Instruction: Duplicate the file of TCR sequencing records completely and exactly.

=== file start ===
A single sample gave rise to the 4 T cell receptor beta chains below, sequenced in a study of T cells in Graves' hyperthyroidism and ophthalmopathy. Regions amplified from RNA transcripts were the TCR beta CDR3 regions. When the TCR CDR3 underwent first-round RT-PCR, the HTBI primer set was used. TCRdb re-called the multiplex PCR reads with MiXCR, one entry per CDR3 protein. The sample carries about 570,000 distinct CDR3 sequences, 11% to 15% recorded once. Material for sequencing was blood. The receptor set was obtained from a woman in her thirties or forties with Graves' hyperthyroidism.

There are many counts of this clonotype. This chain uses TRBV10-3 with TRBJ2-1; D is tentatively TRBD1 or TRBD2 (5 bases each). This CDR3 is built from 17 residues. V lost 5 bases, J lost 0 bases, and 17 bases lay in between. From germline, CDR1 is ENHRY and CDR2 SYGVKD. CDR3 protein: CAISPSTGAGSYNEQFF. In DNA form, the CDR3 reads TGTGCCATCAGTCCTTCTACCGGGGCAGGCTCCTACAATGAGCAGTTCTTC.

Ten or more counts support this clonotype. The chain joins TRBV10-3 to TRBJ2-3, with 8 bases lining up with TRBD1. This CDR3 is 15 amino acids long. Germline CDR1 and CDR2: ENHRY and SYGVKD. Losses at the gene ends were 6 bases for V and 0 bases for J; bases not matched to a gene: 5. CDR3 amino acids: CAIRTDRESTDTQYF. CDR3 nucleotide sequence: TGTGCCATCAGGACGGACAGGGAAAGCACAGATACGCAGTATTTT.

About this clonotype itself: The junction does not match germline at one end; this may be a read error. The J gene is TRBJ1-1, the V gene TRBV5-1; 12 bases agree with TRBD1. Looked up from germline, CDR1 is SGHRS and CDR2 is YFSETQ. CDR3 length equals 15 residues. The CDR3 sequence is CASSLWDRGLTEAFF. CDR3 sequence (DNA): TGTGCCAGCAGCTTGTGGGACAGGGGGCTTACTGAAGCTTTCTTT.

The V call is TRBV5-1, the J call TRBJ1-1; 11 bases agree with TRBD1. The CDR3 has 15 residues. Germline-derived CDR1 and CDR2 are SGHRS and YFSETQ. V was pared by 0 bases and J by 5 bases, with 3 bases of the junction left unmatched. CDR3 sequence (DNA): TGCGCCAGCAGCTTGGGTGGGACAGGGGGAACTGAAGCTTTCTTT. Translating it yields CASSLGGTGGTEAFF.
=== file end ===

A single sample gave rise to the 4 T cell receptor beta chains below, sequenced in a study of T cells in Graves' hyperthyroidism and ophthalmopathy. Regions amplified from RNA transcripts were the TCR beta CDR3 regions. When the TCR CDR3 underwent first-round RT-PCR, the HTBI primer set was used. TCRdb re-called the multiplex PCR reads with MiXCR, one entry per CDR3 protein. The sample carries about 570,000 distinct CDR3 sequences, 11% to 15% recorded once. Material for sequencing was blood. The receptor set was obtained from a woman in her thirties or forties with Graves' hyperthyroidism.

There are many counts of this clonotype. This chain uses TRBV10-3 with TRBJ2-1; D is tentatively TRBD1 or TRBD2 (5 bases each). This CDR3 is built from 17 residues. V lost 5 bases, J lost 0 bases, and 17 bases lay in between. From germline, CDR1 is ENHRY and CDR2 SYGVKD. CDR3 protein: CAISPSTGAGSYNEQFF. In DNA form, the CDR3 reads TGTGCCATCAGTCCTTCTACCGGGGCAGGCTCCTACAATGAGCAGTTCTTC.

Ten or more counts support this clonotype. The chain joins TRBV10-3 to TRBJ2-3, with 8 bases lining up with TRBD1. This CDR3 is 15 amino acids long. Germline CDR1 and CDR2: ENHRY and SYGVKD. Losses at the gene ends were 6 bases for V and 0 bases for J; bases not matched to a gene: 5. CDR3 amino acids: CAIRTDRESTDTQYF. CDR3 nucleotide sequence: TGTGCCATCAGGACGGACAGGGAAAGCACAGATACGCAGTATTTT.

About this clonotype itself: The junction does not match germline at one end; this may be a read error. The J gene is TRBJ1-1, the V gene TRBV5-1; 12 bases agree with TRBD1. Looked up from germline, CDR1 is SGHRS and CDR2 is YFSETQ. CDR3 length equals 15 residues. The CDR3 sequence is CASSLWDRGLTEAFF. CDR3 sequence (DNA): TGTGCCAGCAGCTTGTGGGACAGGGGGCTTACTGAAGCTTTCTTT.

The V call is TRBV5-1, the J call TRBJ1-1; 11 bases agree with TRBD1. The CDR3 has 15 residues. Germline-derived CDR1 and CDR2 are SGHRS and YFSETQ. V was pared by 0 bases and J by 5 bases, with 3 bases of the junction left unmatched. CDR3 sequence (DNA): TGCGCCAGCAGCTTGGGTGGGACAGGGGGAACTGAAGCTTTCTTT. Translating it yields CASSLGGTGGTEAFF.